Anxious to fund research for his new theory of velociraptor intelligence, renowned paleontologist Dr. Alan Grant (Neill) is persuaded by a wealthy adventurer (Macy) and his wife (Leoni) to accompany them on an aerial tour of Isla Sorna. This infamous island, once InGen's site B, has become both a primordial breeding ground for John Hammond's magnificent creations and a magnet for thrill-seekers eager to encounter them. Once they reach the island, Grant discovers the true reason his deceptive hosts have invited him along, though, their intentions are understandable. In their perilous attempt to escape with their lives, the dwindling group encounters terrifying new creatures undisclosed by InGen, and Grant is forced to learn the dreadful implications of his raptor intelligence theory firsthand. Jurassic Park III offers more thrills, new dinosaurs (including the flying and pterrifying Pteranodons), as well as the return of Neill and Laura Dern as Dr. Ellie Satler. (Suzanne Hodges)
Special features include commentary with the Special Effects Team; an all-new documentary with one of six parts on this disc: Return To Jurassic Park: The Third Adventure (HD 25:20); the following archival featurettes: The Making Of Jurassic Park III (SD 22.43), The Dinosaurs Of Jurassic Park III (SD 07:52), The Special Effects Of Jurassic Park III (SD 10:31), The Industrial Light & Magic Press Reel (SD 10:14), The Sounds Of Jurassic Park III (SD 13:35), The Art Of Jurassic Park III (SD 07:55), and Montana: Finding New Dinosaurs (SD 04:21); "Behind The Scenes," which includes "Tour Of Stan Winston Studio" (SD 03:14), "Spinosaurus Attacks The Plane" (SD 01:48), "Raptors Attack Udesky" (SD 00:59), "The Lake" (SD 01:38), "A Visit To ILM," which includes "Concepts" (SD 05:35), "The Process" (SD 04:23), "Muscle Simulation" (SD 02:32), and "Compositing" (SD 01:59), "Dinosaur Turntables" (SD 06:23), "Storyboards To Final Feature Comparison" (SD 06:08), and Production Photographs; the theatrical trailer; D-BOX™ Motion Code™ and BD-Live. A digital copy is also included.
The anamorphically enhanced 1.85:1 DVD picture reviewed in Issue 56 exhibited image quality that was quite satisfying throughout. Images were sharp and detailed, though, some scenes, like the interior shots of Grant visiting with Satler in her home, were slightly soft for ambience. Detail into the dinosaurs' "skin" was nicely rendered, revealing how much work Stan Winston's team put into perfecting the creatures. Color fidelity was well balanced, with accurate fleshtones, rich hues, and deep blacks. Contrast and shadow delineation were also nicely rendered, with good visual information available in the darker scenes. A bit of smearing was detected, with some loss of fine detail, and shimmering and pixelization could be bothersome. The new Blu-ray Disc 1.85:1 1080p VC-1 picture is comparatively exceptional in picture quality. As with Jurassic Park, every visual parameter is remarkedly superior in quality, with the Blu-ray presentation the undisputable absolute reference edition. (Gary Reber)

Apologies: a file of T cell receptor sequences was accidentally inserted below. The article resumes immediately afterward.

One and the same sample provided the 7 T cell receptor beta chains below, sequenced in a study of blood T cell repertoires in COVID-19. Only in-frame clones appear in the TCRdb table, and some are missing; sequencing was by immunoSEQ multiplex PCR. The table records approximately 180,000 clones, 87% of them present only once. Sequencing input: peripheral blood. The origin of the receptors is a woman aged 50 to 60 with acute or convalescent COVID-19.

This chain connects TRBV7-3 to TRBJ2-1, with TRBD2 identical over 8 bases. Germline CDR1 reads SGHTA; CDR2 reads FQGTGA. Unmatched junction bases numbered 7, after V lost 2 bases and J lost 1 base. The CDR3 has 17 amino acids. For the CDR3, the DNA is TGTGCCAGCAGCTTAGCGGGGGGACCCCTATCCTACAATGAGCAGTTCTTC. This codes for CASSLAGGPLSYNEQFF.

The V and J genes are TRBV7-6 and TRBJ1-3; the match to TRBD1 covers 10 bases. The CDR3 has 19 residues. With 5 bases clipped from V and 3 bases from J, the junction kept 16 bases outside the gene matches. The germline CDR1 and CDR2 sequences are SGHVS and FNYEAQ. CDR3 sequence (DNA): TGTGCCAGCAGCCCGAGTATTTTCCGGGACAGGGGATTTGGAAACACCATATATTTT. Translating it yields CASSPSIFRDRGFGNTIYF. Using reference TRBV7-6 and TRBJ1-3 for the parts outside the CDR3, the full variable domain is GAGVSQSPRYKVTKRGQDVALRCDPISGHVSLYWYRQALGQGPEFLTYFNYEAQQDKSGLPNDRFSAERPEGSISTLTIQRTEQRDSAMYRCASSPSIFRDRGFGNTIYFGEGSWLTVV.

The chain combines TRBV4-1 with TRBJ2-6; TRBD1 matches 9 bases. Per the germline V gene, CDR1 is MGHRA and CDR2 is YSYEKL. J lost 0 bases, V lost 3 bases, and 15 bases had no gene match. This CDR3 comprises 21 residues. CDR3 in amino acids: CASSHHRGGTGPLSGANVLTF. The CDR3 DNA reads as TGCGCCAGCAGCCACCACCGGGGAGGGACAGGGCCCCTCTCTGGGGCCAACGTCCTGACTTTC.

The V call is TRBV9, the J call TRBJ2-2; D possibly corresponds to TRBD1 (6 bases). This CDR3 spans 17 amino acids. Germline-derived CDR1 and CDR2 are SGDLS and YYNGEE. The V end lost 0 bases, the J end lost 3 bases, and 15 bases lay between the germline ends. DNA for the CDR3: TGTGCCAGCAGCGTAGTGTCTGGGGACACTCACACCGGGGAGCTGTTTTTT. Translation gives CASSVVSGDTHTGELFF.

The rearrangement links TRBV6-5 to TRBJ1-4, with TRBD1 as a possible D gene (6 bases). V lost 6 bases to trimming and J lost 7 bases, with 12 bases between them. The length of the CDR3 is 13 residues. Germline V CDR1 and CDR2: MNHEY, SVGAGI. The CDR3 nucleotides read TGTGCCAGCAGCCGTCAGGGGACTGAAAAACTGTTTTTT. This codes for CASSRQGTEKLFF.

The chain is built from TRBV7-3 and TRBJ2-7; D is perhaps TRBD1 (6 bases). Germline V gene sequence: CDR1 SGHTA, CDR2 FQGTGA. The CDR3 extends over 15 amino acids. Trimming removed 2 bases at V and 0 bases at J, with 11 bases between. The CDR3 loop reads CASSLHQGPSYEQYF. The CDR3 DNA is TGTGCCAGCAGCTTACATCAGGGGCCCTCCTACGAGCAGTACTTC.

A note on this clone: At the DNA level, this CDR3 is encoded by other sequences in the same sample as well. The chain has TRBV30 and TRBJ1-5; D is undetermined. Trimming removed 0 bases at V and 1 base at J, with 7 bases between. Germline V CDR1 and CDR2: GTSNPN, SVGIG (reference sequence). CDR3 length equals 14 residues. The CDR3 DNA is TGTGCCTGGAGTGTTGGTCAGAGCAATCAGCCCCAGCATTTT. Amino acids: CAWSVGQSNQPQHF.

Issue 56's DVD featured Dolby® Digital and DTS® Digital Surround™ 5.1 soundtracks, both of which are Surround EX-encoded (though, not credited as such on the DVD jacket). Both audio presentations were at the time state-of-the-art and superlative, with powerful, extremely extended deep bass being one of the primary attributes. There were very intense pulses of low frequencies, especially those which are very dynamic in nature. And, of course, soundstage utilization could be extremely active at times, with all-out engagement of the split surrounds. The tonality sounds remarkably natural, with the slight exception of a bit of reservation in the surrounds. The loudest effects are delivered with substantial brute force, but at reference level they can be overpowering to some. The back surround was utilized to rather good effect throughout, being used for some interesting pans and specific effects that were convincingly crafted to impart a special sense of visceral heightening and intensity, capturing much of the essence of the original, with further artistic originality. The music score, from Don Davis, is an exemplary recording, and is appropriately paced to the action, suspense, and sense of urgency. Voices sounded ample, though, not all that convincingly integrated with the visuals. When compared to its Dolby Digital counterpart, the DTS Digital Surround audio sounded more refined in terms of midrange and spatial resolution, as well as having a bit more prominence in the low end. The new Blu-ray Disc lossless DTS-HD Master Audio 7.1-channel soundtrack is repurposed as a completely new sonic experience that fully energizes the experience. The added two channels enhance the dimensional depth and spatial acoustic reality. As with the Blu-ray Jurassic Park, the dynamics are dramatically engaging and significantly add to the exhilarating excitement. The .1 LFE channel is effectively engaged throughout, with pulse-pounding sub-25 Hz bass that will challenge many home theatre systems. Don Davis' orchestral music score is beautifully recorded, with a very wide and deep soundstage presence that extends aggressively into the other surround channels. Atmospherics and sound effects are riveting, with superb low-level resolution and dynamics, as well as directionality. Dialogue is better integrated spatially, though, at times ADR sounds "produced." Overall, the SPL does not achieve the dynamic impact of the previous two releases. Still, this is a very engaging holosonic® soundtrack experience and serves its purpose of imparting an emotionally charged experience with a very effective, well-executed soundtrack. The D-BOX Motion Code execution is first-rate, with gut-renching vibrations and thumps that perfectly enhance the frightening sense of danger and terror. (Gary Reber)